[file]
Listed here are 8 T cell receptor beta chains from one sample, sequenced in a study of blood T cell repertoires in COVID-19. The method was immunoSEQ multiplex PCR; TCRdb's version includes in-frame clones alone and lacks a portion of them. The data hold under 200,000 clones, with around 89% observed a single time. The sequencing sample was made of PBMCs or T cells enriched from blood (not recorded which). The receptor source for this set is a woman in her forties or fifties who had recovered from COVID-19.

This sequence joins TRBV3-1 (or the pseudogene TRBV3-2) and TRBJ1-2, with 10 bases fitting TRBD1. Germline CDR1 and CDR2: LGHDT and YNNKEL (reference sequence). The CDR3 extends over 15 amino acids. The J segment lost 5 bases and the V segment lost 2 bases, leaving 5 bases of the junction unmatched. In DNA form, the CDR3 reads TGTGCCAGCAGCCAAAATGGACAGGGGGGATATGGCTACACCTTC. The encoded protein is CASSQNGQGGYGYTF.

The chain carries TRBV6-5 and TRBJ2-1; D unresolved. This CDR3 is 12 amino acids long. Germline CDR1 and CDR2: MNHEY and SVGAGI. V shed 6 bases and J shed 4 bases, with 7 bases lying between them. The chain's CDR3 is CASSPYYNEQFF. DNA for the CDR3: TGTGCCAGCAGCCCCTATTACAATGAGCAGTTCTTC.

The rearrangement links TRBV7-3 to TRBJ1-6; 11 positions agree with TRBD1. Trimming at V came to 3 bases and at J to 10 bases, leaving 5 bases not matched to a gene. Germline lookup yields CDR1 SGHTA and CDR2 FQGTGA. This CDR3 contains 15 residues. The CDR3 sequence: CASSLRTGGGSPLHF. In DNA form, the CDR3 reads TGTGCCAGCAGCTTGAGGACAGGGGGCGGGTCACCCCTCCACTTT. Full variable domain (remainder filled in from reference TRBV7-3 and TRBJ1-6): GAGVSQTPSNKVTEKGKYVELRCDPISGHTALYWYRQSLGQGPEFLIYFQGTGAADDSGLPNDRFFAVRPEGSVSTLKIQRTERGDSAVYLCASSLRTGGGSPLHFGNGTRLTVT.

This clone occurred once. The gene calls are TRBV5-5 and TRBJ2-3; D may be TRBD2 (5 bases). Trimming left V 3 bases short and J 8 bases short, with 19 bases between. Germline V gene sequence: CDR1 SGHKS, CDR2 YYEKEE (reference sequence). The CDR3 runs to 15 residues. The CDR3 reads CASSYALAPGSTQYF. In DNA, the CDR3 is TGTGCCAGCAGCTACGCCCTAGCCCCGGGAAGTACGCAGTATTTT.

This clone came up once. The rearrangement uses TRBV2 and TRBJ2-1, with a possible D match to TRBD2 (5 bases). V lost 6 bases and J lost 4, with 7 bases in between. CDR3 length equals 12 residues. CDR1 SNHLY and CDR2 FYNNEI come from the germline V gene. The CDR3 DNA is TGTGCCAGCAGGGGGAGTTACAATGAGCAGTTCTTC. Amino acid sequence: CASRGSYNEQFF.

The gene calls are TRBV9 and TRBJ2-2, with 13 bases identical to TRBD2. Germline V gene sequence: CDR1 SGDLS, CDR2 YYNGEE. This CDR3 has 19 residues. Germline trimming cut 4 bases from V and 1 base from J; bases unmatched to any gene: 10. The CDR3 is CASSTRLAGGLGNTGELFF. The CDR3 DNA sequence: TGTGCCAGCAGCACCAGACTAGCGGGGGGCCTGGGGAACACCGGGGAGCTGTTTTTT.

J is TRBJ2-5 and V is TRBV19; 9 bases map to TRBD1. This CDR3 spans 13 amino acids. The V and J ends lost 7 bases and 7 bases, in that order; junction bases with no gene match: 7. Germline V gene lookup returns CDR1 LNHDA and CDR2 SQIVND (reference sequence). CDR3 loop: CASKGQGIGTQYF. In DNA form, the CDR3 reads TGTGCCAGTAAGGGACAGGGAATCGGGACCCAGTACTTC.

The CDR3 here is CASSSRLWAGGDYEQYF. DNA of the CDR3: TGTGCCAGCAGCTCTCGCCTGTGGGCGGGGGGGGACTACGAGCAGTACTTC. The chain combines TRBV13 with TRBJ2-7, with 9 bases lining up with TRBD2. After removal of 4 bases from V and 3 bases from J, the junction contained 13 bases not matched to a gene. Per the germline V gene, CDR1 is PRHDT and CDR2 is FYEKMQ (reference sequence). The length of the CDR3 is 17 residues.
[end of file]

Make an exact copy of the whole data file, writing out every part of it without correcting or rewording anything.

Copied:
Listed here are 8 T cell receptor beta chains from one sample, sequenced in a study of blood T cell repertoires in COVID-19. The method was immunoSEQ multiplex PCR; TCRdb's version includes in-frame clones alone and lacks a portion of them. The data hold under 200,000 clones, with around 89% observed a single time. The sequencing sample was made of PBMCs or T cells enriched from blood (not recorded which). The receptor source for this set is a woman in her forties or fifties who had recovered from COVID-19.

This sequence joins TRBV3-1 (or the pseudogene TRBV3-2) and TRBJ1-2, with 10 bases fitting TRBD1. Germline CDR1 and CDR2: LGHDT and YNNKEL (reference sequence). The CDR3 extends over 15 amino acids. The J segment lost 5 bases and the V segment lost 2 bases, leaving 5 bases of the junction unmatched. In DNA form, the CDR3 reads TGTGCCAGCAGCCAAAATGGACAGGGGGGATATGGCTACACCTTC. The encoded protein is CASSQNGQGGYGYTF.

The chain carries TRBV6-5 and TRBJ2-1; D unresolved. This CDR3 is 12 amino acids long. Germline CDR1 and CDR2: MNHEY and SVGAGI. V shed 6 bases and J shed 4 bases, with 7 bases lying between them. The chain's CDR3 is CASSPYYNEQFF. DNA for the CDR3: TGTGCCAGCAGCCCCTATTACAATGAGCAGTTCTTC.

The rearrangement links TRBV7-3 to TRBJ1-6; 11 positions agree with TRBD1. Trimming at V came to 3 bases and at J to 10 bases, leaving 5 bases not matched to a gene. Germline lookup yields CDR1 SGHTA and CDR2 FQGTGA. This CDR3 contains 15 residues. The CDR3 sequence: CASSLRTGGGSPLHF. In DNA form, the CDR3 reads TGTGCCAGCAGCTTGAGGACAGGGGGCGGGTCACCCCTCCACTTT. Full variable domain (remainder filled in from reference TRBV7-3 and TRBJ1-6): GAGVSQTPSNKVTEKGKYVELRCDPISGHTALYWYRQSLGQGPEFLIYFQGTGAADDSGLPNDRFFAVRPEGSVSTLKIQRTERGDSAVYLCASSLRTGGGSPLHFGNGTRLTVT.

This clone occurred once. The gene calls are TRBV5-5 and TRBJ2-3; D may be TRBD2 (5 bases). Trimming left V 3 bases short and J 8 bases short, with 19 bases between. Germline V gene sequence: CDR1 SGHKS, CDR2 YYEKEE (reference sequence). The CDR3 runs to 15 residues. The CDR3 reads CASSYALAPGSTQYF. In DNA, the CDR3 is TGTGCCAGCAGCTACGCCCTAGCCCCGGGAAGTACGCAGTATTTT.

This clone came up once. The rearrangement uses TRBV2 and TRBJ2-1, with a possible D match to TRBD2 (5 bases). V lost 6 bases and J lost 4, with 7 bases in between. CDR3 length equals 12 residues. CDR1 SNHLY and CDR2 FYNNEI come from the germline V gene. The CDR3 DNA is TGTGCCAGCAGGGGGAGTTACAATGAGCAGTTCTTC. Amino acid sequence: CASRGSYNEQFF.

The gene calls are TRBV9 and TRBJ2-2, with 13 bases identical to TRBD2. Germline V gene sequence: CDR1 SGDLS, CDR2 YYNGEE. This CDR3 has 19 residues. Germline trimming cut 4 bases from V and 1 base from J; bases unmatched to any gene: 10. The CDR3 is CASSTRLAGGLGNTGELFF. The CDR3 DNA sequence: TGTGCCAGCAGCACCAGACTAGCGGGGGGCCTGGGGAACACCGGGGAGCTGTTTTTT.

J is TRBJ2-5 and V is TRBV19; 9 bases map to TRBD1. This CDR3 spans 13 amino acids. The V and J ends lost 7 bases and 7 bases, in that order; junction bases with no gene match: 7. Germline V gene lookup returns CDR1 LNHDA and CDR2 SQIVND (reference sequence). CDR3 loop: CASKGQGIGTQYF. In DNA form, the CDR3 reads TGTGCCAGTAAGGGACAGGGAATCGGGACCCAGTACTTC.

The CDR3 here is CASSSRLWAGGDYEQYF. DNA of the CDR3: TGTGCCAGCAGCTCTCGCCTGTGGGCGGGGGGGGACTACGAGCAGTACTTC. The chain combines TRBV13 with TRBJ2-7, with 9 bases lining up with TRBD2. After removal of 4 bases from V and 3 bases from J, the junction contained 13 bases not matched to a gene. Per the germline V gene, CDR1 is PRHDT and CDR2 is FYEKMQ (reference sequence). The length of the CDR3 is 17 residues.